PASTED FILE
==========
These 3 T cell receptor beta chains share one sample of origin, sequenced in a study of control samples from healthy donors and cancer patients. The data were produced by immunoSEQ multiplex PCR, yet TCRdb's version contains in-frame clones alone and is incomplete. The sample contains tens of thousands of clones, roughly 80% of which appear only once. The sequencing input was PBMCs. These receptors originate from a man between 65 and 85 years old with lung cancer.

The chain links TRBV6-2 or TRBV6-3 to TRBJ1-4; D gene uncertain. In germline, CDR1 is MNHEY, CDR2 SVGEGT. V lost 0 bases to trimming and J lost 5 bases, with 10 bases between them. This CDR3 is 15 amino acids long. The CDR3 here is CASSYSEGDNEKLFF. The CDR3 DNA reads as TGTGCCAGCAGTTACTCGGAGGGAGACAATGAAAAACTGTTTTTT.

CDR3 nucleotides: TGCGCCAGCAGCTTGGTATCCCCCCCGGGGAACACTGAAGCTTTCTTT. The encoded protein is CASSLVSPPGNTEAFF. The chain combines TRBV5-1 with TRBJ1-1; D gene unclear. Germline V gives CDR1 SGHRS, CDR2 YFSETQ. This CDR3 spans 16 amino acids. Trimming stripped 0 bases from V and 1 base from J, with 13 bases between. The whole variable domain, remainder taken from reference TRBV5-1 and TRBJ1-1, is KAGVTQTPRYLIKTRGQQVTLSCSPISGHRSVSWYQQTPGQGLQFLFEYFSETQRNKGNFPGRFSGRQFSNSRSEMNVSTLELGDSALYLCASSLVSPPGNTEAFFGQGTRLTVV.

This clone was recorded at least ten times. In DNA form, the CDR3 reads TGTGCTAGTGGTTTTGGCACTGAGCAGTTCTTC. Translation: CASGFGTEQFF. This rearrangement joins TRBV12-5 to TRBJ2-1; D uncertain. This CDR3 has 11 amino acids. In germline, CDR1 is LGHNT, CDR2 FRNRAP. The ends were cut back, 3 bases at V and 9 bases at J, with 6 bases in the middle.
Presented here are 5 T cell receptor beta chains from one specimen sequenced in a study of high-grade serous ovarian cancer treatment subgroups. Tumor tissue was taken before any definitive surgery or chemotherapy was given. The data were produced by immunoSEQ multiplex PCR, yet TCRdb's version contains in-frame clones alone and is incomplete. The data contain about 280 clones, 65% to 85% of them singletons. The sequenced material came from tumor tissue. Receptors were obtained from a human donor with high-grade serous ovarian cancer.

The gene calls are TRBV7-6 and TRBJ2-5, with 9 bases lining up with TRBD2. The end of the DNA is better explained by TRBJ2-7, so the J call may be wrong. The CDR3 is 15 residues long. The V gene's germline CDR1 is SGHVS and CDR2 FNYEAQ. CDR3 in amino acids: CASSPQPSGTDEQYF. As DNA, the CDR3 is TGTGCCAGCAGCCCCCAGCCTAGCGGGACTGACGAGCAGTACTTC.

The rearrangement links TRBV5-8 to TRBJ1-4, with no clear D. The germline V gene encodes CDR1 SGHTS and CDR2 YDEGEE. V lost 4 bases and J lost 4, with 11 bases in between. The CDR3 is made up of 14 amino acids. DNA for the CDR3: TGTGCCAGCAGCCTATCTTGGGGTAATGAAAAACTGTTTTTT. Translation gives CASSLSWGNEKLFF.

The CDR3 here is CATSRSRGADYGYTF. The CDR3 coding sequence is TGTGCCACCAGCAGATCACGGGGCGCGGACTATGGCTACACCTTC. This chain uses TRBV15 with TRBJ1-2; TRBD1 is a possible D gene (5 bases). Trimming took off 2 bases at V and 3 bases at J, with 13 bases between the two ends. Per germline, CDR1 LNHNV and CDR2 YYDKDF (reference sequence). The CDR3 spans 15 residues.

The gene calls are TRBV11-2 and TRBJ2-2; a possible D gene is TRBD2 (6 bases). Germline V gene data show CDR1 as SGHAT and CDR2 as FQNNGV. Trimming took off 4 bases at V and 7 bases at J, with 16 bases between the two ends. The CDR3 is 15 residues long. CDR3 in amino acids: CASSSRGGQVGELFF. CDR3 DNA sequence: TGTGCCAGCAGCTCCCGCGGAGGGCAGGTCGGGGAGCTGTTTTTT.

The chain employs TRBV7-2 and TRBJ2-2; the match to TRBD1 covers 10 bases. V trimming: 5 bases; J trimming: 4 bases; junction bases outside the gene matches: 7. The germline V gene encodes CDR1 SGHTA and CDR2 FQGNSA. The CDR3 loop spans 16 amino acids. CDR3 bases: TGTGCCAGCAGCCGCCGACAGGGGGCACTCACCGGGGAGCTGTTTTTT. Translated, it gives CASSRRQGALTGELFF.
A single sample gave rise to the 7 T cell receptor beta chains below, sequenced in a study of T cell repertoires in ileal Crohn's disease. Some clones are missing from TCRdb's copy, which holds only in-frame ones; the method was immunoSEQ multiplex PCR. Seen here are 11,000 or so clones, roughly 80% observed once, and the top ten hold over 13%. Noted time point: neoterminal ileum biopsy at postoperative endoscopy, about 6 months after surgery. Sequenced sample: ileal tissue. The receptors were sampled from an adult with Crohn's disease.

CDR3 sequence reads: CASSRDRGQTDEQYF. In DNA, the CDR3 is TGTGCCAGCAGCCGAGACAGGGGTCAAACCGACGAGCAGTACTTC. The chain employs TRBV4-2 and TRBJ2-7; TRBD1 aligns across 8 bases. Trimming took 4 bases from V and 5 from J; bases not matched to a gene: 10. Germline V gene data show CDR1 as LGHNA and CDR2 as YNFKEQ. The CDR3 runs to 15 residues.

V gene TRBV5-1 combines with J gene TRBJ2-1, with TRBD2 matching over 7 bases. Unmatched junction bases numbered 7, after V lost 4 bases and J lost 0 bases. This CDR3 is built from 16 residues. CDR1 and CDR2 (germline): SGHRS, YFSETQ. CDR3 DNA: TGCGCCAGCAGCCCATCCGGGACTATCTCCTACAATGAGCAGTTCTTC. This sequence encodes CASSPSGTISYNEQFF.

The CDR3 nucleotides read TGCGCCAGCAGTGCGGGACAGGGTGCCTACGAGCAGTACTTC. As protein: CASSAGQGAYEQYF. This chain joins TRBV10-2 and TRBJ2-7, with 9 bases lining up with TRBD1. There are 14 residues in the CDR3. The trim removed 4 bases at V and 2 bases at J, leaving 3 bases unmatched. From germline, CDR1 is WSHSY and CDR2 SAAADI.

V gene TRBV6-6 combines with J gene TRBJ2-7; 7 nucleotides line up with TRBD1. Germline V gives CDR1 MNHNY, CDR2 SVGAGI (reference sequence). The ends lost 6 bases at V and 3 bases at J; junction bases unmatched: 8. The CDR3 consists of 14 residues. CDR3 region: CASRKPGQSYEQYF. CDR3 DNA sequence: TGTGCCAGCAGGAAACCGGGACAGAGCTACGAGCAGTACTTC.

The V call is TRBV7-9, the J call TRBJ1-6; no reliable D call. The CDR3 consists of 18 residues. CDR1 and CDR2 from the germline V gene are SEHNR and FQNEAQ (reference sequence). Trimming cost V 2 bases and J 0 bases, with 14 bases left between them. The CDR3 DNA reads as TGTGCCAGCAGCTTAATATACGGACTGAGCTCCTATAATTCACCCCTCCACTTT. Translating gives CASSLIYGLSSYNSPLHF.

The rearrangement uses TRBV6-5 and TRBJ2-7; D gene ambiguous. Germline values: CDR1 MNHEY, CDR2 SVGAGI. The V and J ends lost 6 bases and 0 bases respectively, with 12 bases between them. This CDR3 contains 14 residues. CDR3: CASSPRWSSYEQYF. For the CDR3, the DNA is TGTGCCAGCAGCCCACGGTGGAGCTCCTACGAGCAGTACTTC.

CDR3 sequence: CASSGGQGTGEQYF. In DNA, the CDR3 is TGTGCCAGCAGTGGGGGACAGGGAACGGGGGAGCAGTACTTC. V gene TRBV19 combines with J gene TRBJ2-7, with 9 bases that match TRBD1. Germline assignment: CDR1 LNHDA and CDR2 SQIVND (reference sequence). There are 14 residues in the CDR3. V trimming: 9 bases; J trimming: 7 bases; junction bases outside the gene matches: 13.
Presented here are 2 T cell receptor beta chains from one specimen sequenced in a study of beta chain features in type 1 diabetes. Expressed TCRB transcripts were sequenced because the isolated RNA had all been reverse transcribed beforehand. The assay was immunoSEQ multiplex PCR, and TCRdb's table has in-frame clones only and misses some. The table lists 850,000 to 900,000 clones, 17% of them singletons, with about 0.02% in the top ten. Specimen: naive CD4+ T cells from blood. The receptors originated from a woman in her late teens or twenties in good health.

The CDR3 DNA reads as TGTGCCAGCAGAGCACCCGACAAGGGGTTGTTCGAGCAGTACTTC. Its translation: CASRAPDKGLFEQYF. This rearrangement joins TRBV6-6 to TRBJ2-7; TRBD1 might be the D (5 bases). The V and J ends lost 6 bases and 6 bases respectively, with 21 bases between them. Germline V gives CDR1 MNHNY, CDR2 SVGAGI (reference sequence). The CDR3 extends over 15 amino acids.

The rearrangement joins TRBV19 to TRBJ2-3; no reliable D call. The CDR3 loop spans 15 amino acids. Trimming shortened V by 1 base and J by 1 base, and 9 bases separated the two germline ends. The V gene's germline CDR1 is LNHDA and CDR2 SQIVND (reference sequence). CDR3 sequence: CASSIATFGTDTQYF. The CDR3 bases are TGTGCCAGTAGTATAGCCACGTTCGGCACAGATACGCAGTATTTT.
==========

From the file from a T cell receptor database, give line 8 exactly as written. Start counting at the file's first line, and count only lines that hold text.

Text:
The CDR3 here is CATSRSRGADYGYTF. The CDR3 coding sequence is TGTGCCACCAGCAGATCACGGGGCGCGGACTATGGCTACACCTTC. This chain uses TRBV15 with TRBJ1-2; TRBD1 is a possible D gene (5 bases). Trimming took off 2 bases at V and 3 bases at J, with 13 bases between the two ends. Per germline, CDR1 LNHNV and CDR2 YYDKDF (reference sequence). The CDR3 spans 15 residues.